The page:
My Name is Rachel Corrie review

Theatre, Drama
3 out of 5 stars
 (© Ellie Kurttz)
1/4
© Ellie KurttzErin Doherty in 'My Name is Rachel Corrie' at Young Vic
 (© Ellie Kurttz)
2/4
© Ellie KurttzErin Doherty in 'My Name is Rachel Corrie' at Young Vic
 (© Ellie Kurttz)
3/4
© Ellie KurttzErin Doherty in 'My Name is Rachel Corrie' at Young Vic
 (© Ellie Kurttz)
4/4
© Ellie KurttzErin Doherty in 'My Name is Rachel Corrie' at Young Vic

Revival for Alan Rickman and Kath Viner’s controversial docu-drama about pro-Palestinian activist Rachel Corrie

This is a play that’s heavy with emotional and political weight, even before the lights go down. ‘My Name is Rachel Corrie’ was crafted by the much-mourned Alan Rickman – with Guardian editor Katharine Viner – from the diaries of the titular young activist, who died while campaigning alongside Palestinians in Gaza.

That it never feels reverent or po-faced is due to the goofy wit of Rachel Corrie’s diaries, and an equally offbeat, compellingly cocksure performance from Erin Doherty. She plays Corrie as an outsider, shot through with the rangy determination of her anarchist heroes.

The story’s political baggage is harder to defuse. Protestors from the Zionist Federation wait outside the theatre, ready to argue with the characterisation of Corrie as a hero felled by Israel’s tanks while defending Palestinian homes. They’d prefer to see her as an idealistic puppet of extremists, who died in an unfortunate accident in a military zone. Yet one of the things that makes Corrie’s voice so interesting is her self-awareness, and the way she probes into her privileged role as an American outsider.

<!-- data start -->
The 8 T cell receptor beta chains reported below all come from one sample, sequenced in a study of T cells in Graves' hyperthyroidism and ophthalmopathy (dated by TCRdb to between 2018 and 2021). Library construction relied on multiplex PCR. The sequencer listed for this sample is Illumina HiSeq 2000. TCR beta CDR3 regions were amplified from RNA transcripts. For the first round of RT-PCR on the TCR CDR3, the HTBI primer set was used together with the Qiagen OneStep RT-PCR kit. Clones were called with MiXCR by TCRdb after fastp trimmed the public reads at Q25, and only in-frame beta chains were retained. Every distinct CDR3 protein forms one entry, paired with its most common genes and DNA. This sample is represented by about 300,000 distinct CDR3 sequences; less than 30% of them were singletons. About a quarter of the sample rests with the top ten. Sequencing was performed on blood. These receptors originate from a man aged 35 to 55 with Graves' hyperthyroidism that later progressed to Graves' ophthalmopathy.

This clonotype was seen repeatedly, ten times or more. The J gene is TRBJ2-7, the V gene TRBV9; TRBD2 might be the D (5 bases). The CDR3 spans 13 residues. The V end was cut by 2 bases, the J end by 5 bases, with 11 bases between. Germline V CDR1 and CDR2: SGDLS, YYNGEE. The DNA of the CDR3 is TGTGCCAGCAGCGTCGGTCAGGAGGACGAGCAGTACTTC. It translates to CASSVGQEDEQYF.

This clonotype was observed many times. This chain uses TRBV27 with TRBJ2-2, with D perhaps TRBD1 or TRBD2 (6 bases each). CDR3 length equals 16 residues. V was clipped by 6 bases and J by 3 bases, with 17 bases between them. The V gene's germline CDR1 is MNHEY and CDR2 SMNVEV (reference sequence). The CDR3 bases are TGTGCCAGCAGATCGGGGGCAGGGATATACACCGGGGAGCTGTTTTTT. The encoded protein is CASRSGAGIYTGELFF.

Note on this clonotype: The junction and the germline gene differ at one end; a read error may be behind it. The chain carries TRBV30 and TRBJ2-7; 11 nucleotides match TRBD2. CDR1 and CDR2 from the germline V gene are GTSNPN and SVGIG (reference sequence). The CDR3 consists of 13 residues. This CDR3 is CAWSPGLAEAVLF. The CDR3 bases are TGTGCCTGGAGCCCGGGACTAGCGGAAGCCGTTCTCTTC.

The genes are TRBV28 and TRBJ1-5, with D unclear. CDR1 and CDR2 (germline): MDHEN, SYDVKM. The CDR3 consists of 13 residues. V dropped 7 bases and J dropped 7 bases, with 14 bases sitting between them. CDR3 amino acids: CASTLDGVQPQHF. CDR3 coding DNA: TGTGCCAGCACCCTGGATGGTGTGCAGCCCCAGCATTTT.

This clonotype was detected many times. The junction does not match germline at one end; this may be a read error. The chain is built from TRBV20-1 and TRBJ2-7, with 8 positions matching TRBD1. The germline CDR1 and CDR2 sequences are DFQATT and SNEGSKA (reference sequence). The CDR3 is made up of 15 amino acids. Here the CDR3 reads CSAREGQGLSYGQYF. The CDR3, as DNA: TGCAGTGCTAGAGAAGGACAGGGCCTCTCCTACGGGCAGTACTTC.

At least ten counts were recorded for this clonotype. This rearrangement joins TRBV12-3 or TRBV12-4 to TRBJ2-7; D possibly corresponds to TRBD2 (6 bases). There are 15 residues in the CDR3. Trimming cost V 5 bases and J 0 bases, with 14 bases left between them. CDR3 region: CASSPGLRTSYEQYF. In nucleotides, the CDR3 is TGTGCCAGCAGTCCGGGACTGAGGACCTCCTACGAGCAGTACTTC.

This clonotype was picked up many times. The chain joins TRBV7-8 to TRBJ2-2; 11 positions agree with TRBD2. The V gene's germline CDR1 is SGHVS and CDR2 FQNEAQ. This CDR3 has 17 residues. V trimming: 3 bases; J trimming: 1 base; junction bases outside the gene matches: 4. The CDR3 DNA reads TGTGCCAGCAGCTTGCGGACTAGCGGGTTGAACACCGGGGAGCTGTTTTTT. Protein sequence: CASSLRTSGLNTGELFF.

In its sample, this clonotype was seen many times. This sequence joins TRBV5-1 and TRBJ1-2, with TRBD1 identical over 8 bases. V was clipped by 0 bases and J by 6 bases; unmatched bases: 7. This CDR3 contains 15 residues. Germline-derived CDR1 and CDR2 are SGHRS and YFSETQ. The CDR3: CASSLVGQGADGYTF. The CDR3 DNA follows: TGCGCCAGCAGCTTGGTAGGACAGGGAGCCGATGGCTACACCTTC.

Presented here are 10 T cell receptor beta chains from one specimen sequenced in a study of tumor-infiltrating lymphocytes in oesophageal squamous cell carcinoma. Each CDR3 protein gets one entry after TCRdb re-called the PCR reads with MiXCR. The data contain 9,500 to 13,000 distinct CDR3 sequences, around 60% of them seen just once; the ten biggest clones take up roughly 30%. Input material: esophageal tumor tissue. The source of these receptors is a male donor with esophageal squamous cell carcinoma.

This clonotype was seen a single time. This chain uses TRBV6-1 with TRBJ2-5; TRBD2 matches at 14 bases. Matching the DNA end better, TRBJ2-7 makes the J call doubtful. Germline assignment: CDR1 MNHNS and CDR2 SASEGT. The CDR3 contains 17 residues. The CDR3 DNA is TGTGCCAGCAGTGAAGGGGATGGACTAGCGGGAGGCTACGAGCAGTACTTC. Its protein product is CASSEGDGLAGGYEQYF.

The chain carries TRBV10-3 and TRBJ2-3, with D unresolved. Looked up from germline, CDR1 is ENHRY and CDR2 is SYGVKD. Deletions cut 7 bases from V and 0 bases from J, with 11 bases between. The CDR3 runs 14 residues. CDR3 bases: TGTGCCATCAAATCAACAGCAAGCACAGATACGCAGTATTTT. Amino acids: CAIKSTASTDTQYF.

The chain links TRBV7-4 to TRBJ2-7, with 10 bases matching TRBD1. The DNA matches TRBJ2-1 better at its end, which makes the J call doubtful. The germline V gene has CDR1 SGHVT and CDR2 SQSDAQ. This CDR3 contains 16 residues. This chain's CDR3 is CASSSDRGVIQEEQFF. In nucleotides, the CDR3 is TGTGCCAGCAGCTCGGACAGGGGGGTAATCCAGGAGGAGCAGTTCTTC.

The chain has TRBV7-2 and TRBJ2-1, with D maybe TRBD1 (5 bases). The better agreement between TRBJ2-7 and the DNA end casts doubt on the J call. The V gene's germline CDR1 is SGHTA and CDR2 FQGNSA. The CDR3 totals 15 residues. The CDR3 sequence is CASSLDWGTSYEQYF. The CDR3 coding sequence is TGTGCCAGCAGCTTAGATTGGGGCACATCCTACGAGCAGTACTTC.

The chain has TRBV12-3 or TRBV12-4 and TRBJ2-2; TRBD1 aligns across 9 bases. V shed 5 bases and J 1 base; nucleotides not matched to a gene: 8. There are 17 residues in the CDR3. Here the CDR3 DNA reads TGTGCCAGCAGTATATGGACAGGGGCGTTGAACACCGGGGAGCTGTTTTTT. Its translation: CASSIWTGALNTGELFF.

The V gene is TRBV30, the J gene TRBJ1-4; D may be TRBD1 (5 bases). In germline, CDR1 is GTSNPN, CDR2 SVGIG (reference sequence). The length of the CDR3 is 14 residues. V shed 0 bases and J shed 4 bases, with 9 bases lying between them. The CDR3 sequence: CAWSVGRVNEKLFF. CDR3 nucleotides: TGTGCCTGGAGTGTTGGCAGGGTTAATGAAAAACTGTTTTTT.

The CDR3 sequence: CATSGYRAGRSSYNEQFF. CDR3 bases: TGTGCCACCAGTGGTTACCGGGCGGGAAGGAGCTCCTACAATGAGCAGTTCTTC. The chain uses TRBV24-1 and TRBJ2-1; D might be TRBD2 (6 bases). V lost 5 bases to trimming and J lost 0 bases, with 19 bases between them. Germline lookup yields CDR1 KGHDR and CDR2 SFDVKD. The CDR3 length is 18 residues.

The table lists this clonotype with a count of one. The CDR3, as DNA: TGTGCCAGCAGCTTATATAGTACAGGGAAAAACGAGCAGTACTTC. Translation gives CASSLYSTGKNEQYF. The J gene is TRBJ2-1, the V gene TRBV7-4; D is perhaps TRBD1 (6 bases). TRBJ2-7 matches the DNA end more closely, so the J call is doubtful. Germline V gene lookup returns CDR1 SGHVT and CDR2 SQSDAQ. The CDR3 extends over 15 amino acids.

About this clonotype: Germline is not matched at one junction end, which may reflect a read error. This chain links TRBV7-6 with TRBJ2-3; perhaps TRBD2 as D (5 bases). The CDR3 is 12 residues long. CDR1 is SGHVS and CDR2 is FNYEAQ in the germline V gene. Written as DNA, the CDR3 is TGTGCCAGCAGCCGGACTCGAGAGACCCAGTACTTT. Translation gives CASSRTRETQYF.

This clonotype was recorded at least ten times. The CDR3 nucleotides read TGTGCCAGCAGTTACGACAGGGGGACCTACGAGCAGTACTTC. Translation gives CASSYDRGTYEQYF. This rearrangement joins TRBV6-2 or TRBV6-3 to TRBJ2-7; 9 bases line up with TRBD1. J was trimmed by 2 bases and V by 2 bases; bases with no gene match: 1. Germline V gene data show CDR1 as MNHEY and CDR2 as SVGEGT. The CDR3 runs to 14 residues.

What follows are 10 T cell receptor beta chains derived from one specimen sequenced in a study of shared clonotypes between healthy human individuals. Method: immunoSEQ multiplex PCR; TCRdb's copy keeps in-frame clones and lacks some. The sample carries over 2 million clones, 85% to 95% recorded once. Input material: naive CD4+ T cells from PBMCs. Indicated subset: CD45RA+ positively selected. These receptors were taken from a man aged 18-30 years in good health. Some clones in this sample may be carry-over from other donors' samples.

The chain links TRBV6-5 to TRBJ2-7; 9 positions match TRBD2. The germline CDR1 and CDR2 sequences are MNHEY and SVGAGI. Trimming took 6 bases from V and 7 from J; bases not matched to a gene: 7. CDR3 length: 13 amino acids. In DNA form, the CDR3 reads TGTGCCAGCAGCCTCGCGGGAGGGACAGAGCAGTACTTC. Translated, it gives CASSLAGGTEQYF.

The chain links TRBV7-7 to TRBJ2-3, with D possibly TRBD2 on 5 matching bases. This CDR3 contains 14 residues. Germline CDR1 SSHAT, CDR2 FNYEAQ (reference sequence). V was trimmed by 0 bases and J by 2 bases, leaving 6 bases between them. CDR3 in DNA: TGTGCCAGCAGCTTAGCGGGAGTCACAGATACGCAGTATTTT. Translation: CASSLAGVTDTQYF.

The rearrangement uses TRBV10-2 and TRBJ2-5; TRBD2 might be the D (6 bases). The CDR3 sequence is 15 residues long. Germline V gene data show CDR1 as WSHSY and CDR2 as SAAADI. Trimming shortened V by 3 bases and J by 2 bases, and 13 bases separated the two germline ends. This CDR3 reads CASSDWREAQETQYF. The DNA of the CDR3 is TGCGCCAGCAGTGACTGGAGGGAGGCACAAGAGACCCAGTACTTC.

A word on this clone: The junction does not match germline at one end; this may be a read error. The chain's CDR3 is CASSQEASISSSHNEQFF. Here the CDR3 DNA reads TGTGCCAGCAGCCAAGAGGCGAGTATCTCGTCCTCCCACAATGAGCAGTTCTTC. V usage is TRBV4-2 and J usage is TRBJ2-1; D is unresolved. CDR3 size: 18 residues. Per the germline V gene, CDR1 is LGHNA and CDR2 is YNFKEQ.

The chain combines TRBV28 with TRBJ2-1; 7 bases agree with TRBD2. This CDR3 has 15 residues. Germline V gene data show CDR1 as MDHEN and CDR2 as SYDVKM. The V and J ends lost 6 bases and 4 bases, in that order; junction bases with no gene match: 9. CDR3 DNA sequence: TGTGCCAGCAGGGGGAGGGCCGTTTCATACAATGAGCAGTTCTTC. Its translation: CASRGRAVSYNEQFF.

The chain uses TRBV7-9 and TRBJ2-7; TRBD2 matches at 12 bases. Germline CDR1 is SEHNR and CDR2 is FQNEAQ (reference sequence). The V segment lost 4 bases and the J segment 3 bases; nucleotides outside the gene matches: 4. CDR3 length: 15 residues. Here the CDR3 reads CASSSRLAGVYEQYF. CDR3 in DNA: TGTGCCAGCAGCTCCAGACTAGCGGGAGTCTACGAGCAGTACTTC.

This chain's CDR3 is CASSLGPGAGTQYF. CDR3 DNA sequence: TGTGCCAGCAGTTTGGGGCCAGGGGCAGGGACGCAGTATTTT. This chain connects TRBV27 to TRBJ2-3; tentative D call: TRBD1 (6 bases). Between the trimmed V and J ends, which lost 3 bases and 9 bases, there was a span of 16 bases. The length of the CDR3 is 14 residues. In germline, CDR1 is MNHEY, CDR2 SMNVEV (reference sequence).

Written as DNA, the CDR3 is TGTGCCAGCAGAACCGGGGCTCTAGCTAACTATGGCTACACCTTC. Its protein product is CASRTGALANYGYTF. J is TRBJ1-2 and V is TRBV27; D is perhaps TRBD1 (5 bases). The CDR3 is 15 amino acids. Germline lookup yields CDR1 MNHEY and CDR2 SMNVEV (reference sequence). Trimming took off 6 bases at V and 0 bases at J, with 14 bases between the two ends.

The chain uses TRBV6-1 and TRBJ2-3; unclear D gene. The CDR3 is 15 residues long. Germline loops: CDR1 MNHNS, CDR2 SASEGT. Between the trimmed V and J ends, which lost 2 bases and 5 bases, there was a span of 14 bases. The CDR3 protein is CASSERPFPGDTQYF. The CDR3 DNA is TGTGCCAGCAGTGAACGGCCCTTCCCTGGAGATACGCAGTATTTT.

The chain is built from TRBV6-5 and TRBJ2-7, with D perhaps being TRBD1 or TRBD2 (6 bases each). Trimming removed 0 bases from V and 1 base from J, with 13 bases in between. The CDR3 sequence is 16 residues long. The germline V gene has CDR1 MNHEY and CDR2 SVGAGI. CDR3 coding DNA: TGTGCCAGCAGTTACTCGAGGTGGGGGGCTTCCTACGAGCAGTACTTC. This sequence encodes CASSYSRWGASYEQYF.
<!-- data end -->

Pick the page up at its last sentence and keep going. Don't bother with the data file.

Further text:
Director Josh Roche tackles the controversy that has followed this play since its 2005 Royal Court premiere by using a deliberately DIY approach to stress that everything we hear is from Rachel’s own fevered perspective: Doherty plays her own backing tracks on a tinny boombox and slides coloured gels into the stage lights at the side of the stage. It’s almost like she’s a precocious kid, putting on a show for mom and pop. This sense partly sidesteps the problematic absence of real Palestinian voices. But it’s damaging in other ways. Young female activists are so often portrayed as precocious, adorably earnest – rather than as committed and dangerous as the young male soldiers Corrie faces down. Giving the last word to video footage of Corrie as a smiling young blonde child only reinforces this impression.

I left with a head humming with confusion, trying to understand whether this witty, endlessly imaginative activist’s words are a vital insight into the politics surrounding Israel, or a seductive distraction from its complex realities. I’m not sure this production’s framing does enough to examine these issues, but the power of Corrie’s words is undeniable.

 

By: Alice Saville

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